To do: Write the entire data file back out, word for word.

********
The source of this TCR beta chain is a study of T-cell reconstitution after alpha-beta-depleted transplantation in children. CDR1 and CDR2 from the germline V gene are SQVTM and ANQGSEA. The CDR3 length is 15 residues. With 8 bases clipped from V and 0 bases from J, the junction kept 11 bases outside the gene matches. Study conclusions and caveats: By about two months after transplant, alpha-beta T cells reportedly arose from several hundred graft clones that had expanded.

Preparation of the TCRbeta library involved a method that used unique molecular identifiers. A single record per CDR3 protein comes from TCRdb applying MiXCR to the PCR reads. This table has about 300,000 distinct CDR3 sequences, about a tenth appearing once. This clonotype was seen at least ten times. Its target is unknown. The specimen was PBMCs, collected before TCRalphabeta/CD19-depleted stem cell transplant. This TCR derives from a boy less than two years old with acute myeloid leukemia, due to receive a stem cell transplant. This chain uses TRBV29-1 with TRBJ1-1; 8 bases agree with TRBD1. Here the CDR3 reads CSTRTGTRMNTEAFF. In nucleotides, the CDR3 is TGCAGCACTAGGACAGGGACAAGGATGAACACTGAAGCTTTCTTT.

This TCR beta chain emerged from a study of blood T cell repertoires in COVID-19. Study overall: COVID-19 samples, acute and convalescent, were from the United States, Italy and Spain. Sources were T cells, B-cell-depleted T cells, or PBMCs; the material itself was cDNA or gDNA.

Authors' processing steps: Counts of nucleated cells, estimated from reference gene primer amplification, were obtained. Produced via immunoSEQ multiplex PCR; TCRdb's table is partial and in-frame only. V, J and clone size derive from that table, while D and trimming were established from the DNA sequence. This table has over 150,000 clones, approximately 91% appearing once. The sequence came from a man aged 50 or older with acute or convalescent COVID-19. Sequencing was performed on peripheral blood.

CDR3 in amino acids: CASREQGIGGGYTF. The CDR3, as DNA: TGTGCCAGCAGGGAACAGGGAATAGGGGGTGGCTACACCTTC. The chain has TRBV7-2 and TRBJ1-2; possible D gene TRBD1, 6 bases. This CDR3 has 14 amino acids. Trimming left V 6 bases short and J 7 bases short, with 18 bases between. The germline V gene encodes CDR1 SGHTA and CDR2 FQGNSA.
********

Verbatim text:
The source of this TCR beta chain is a study of T-cell reconstitution after alpha-beta-depleted transplantation in children. CDR1 and CDR2 from the germline V gene are SQVTM and ANQGSEA. The CDR3 length is 15 residues. With 8 bases clipped from V and 0 bases from J, the junction kept 11 bases outside the gene matches. Study conclusions and caveats: By about two months after transplant, alpha-beta T cells reportedly arose from several hundred graft clones that had expanded.

Preparation of the TCRbeta library involved a method that used unique molecular identifiers. A single record per CDR3 protein comes from TCRdb applying MiXCR to the PCR reads. This table has about 300,000 distinct CDR3 sequences, about a tenth appearing once. This clonotype was seen at least ten times. Its target is unknown. The specimen was PBMCs, collected before TCRalphabeta/CD19-depleted stem cell transplant. This TCR derives from a boy less than two years old with acute myeloid leukemia, due to receive a stem cell transplant. This chain uses TRBV29-1 with TRBJ1-1; 8 bases agree with TRBD1. Here the CDR3 reads CSTRTGTRMNTEAFF. In nucleotides, the CDR3 is TGCAGCACTAGGACAGGGACAAGGATGAACACTGAAGCTTTCTTT.

This TCR beta chain emerged from a study of blood T cell repertoires in COVID-19. Study overall: COVID-19 samples, acute and convalescent, were from the United States, Italy and Spain. Sources were T cells, B-cell-depleted T cells, or PBMCs; the material itself was cDNA or gDNA.

Authors' processing steps: Counts of nucleated cells, estimated from reference gene primer amplification, were obtained. Produced via immunoSEQ multiplex PCR; TCRdb's table is partial and in-frame only. V, J and clone size derive from that table, while D and trimming were established from the DNA sequence. This table has over 150,000 clones, approximately 91% appearing once. The sequence came from a man aged 50 or older with acute or convalescent COVID-19. Sequencing was performed on peripheral blood.

CDR3 in amino acids: CASREQGIGGGYTF. The CDR3, as DNA: TGTGCCAGCAGGGAACAGGGAATAGGGGGTGGCTACACCTTC. The chain has TRBV7-2 and TRBJ1-2; possible D gene TRBD1, 6 bases. This CDR3 has 14 amino acids. Trimming left V 6 bases short and J 7 bases short, with 18 bases between. The germline V gene encodes CDR1 SGHTA and CDR2 FQGNSA.